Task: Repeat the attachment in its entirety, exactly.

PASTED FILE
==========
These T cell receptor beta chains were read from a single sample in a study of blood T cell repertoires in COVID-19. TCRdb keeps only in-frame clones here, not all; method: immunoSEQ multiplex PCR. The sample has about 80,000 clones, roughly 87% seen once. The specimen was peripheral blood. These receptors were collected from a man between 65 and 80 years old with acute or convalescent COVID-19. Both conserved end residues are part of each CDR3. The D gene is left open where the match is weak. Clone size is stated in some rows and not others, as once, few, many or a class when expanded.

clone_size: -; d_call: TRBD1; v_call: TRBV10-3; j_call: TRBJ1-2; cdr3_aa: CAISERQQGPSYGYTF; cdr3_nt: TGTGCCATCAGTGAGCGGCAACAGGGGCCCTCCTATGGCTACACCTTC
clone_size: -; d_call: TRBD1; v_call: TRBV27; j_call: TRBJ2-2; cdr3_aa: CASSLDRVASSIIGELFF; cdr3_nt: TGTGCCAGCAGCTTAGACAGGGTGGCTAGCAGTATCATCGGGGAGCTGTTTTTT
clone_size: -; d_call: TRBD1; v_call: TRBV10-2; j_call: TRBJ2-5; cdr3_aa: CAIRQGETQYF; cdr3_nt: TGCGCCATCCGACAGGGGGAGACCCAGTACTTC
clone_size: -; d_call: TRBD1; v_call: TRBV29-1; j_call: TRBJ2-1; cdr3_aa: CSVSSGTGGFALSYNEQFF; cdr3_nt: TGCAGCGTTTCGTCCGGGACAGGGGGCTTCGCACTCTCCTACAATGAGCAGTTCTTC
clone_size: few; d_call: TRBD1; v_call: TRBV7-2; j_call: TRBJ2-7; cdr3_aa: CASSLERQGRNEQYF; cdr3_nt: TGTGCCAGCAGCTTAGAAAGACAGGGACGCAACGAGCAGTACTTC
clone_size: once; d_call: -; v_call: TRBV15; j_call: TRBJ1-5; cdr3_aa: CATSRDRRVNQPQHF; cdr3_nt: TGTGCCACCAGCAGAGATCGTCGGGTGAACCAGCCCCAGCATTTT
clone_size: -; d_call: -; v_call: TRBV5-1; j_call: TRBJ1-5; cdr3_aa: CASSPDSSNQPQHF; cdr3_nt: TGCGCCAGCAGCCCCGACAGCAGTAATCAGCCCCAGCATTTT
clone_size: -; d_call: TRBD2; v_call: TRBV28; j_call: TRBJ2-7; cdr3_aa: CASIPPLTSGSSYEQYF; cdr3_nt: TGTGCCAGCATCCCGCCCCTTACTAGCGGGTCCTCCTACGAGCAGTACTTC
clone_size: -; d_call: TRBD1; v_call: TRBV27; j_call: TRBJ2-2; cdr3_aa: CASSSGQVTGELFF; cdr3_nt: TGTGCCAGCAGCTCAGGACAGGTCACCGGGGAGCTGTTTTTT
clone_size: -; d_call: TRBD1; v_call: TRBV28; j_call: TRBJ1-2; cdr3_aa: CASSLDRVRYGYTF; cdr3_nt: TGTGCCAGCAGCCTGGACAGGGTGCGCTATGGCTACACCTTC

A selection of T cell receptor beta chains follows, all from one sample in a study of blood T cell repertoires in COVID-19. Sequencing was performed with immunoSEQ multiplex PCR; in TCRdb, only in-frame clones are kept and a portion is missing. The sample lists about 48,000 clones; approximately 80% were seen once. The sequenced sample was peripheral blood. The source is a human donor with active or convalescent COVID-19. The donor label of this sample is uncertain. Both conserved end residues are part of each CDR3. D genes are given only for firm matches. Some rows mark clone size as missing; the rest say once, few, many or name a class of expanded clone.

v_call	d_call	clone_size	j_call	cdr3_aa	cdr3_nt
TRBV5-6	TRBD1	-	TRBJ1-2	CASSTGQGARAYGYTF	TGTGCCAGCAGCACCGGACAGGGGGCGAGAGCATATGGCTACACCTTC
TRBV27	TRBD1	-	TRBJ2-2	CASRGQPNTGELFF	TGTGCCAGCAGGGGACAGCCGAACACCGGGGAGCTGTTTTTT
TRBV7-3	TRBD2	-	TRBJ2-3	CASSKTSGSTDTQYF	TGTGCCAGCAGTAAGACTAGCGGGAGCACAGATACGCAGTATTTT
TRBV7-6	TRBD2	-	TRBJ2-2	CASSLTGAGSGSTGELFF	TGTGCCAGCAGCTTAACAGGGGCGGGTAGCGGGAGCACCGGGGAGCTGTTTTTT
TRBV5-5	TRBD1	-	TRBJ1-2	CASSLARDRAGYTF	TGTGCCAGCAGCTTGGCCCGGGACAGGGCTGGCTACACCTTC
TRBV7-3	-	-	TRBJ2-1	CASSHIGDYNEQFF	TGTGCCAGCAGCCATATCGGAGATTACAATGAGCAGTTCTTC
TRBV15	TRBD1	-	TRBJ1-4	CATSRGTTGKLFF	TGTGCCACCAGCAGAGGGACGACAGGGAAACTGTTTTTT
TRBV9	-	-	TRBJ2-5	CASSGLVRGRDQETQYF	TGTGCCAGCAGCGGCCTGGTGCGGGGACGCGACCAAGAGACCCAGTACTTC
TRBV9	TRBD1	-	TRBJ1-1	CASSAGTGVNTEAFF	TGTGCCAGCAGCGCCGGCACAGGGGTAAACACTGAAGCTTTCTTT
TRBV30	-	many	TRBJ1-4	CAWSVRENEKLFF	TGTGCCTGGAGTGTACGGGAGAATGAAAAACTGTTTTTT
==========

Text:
These T cell receptor beta chains were read from a single sample in a study of blood T cell repertoires in COVID-19. TCRdb keeps only in-frame clones here, not all; method: immunoSEQ multiplex PCR. The sample has about 80,000 clones, roughly 87% seen once. The specimen was peripheral blood. These receptors were collected from a man between 65 and 80 years old with acute or convalescent COVID-19. Both conserved end residues are part of each CDR3. The D gene is left open where the match is weak. Clone size is stated in some rows and not others, as once, few, many or a class when expanded.

clone_size: -; d_call: TRBD1; v_call: TRBV10-3; j_call: TRBJ1-2; cdr3_aa: CAISERQQGPSYGYTF; cdr3_nt: TGTGCCATCAGTGAGCGGCAACAGGGGCCCTCCTATGGCTACACCTTC
clone_size: -; d_call: TRBD1; v_call: TRBV27; j_call: TRBJ2-2; cdr3_aa: CASSLDRVASSIIGELFF; cdr3_nt: TGTGCCAGCAGCTTAGACAGGGTGGCTAGCAGTATCATCGGGGAGCTGTTTTTT
clone_size: -; d_call: TRBD1; v_call: TRBV10-2; j_call: TRBJ2-5; cdr3_aa: CAIRQGETQYF; cdr3_nt: TGCGCCATCCGACAGGGGGAGACCCAGTACTTC
clone_size: -; d_call: TRBD1; v_call: TRBV29-1; j_call: TRBJ2-1; cdr3_aa: CSVSSGTGGFALSYNEQFF; cdr3_nt: TGCAGCGTTTCGTCCGGGACAGGGGGCTTCGCACTCTCCTACAATGAGCAGTTCTTC
clone_size: few; d_call: TRBD1; v_call: TRBV7-2; j_call: TRBJ2-7; cdr3_aa: CASSLERQGRNEQYF; cdr3_nt: TGTGCCAGCAGCTTAGAAAGACAGGGACGCAACGAGCAGTACTTC
clone_size: once; d_call: -; v_call: TRBV15; j_call: TRBJ1-5; cdr3_aa: CATSRDRRVNQPQHF; cdr3_nt: TGTGCCACCAGCAGAGATCGTCGGGTGAACCAGCCCCAGCATTTT
clone_size: -; d_call: -; v_call: TRBV5-1; j_call: TRBJ1-5; cdr3_aa: CASSPDSSNQPQHF; cdr3_nt: TGCGCCAGCAGCCCCGACAGCAGTAATCAGCCCCAGCATTTT
clone_size: -; d_call: TRBD2; v_call: TRBV28; j_call: TRBJ2-7; cdr3_aa: CASIPPLTSGSSYEQYF; cdr3_nt: TGTGCCAGCATCCCGCCCCTTACTAGCGGGTCCTCCTACGAGCAGTACTTC
clone_size: -; d_call: TRBD1; v_call: TRBV27; j_call: TRBJ2-2; cdr3_aa: CASSSGQVTGELFF; cdr3_nt: TGTGCCAGCAGCTCAGGACAGGTCACCGGGGAGCTGTTTTTT
clone_size: -; d_call: TRBD1; v_call: TRBV28; j_call: TRBJ1-2; cdr3_aa: CASSLDRVRYGYTF; cdr3_nt: TGTGCCAGCAGCCTGGACAGGGTGCGCTATGGCTACACCTTC

A selection of T cell receptor beta chains follows, all from one sample in a study of blood T cell repertoires in COVID-19. Sequencing was performed with immunoSEQ multiplex PCR; in TCRdb, only in-frame clones are kept and a portion is missing. The sample lists about 48,000 clones; approximately 80% were seen once. The sequenced sample was peripheral blood. The source is a human donor with active or convalescent COVID-19. The donor label of this sample is uncertain. Both conserved end residues are part of each CDR3. D genes are given only for firm matches. Some rows mark clone size as missing; the rest say once, few, many or name a class of expanded clone.

v_call	d_call	clone_size	j_call	cdr3_aa	cdr3_nt
TRBV5-6	TRBD1	-	TRBJ1-2	CASSTGQGARAYGYTF	TGTGCCAGCAGCACCGGACAGGGGGCGAGAGCATATGGCTACACCTTC
TRBV27	TRBD1	-	TRBJ2-2	CASRGQPNTGELFF	TGTGCCAGCAGGGGACAGCCGAACACCGGGGAGCTGTTTTTT
TRBV7-3	TRBD2	-	TRBJ2-3	CASSKTSGSTDTQYF	TGTGCCAGCAGTAAGACTAGCGGGAGCACAGATACGCAGTATTTT
TRBV7-6	TRBD2	-	TRBJ2-2	CASSLTGAGSGSTGELFF	TGTGCCAGCAGCTTAACAGGGGCGGGTAGCGGGAGCACCGGGGAGCTGTTTTTT
TRBV5-5	TRBD1	-	TRBJ1-2	CASSLARDRAGYTF	TGTGCCAGCAGCTTGGCCCGGGACAGGGCTGGCTACACCTTC
TRBV7-3	-	-	TRBJ2-1	CASSHIGDYNEQFF	TGTGCCAGCAGCCATATCGGAGATTACAATGAGCAGTTCTTC
TRBV15	TRBD1	-	TRBJ1-4	CATSRGTTGKLFF	TGTGCCACCAGCAGAGGGACGACAGGGAAACTGTTTTTT
TRBV9	-	-	TRBJ2-5	CASSGLVRGRDQETQYF	TGTGCCAGCAGCGGCCTGGTGCGGGGACGCGACCAAGAGACCCAGTACTTC
TRBV9	TRBD1	-	TRBJ1-1	CASSAGTGVNTEAFF	TGTGCCAGCAGCGCCGGCACAGGGGTAAACACTGAAGCTTTCTTT
TRBV30	-	many	TRBJ1-4	CAWSVRENEKLFF	TGTGCCTGGAGTGTACGGGAGAATGAAAAACTGTTTTTT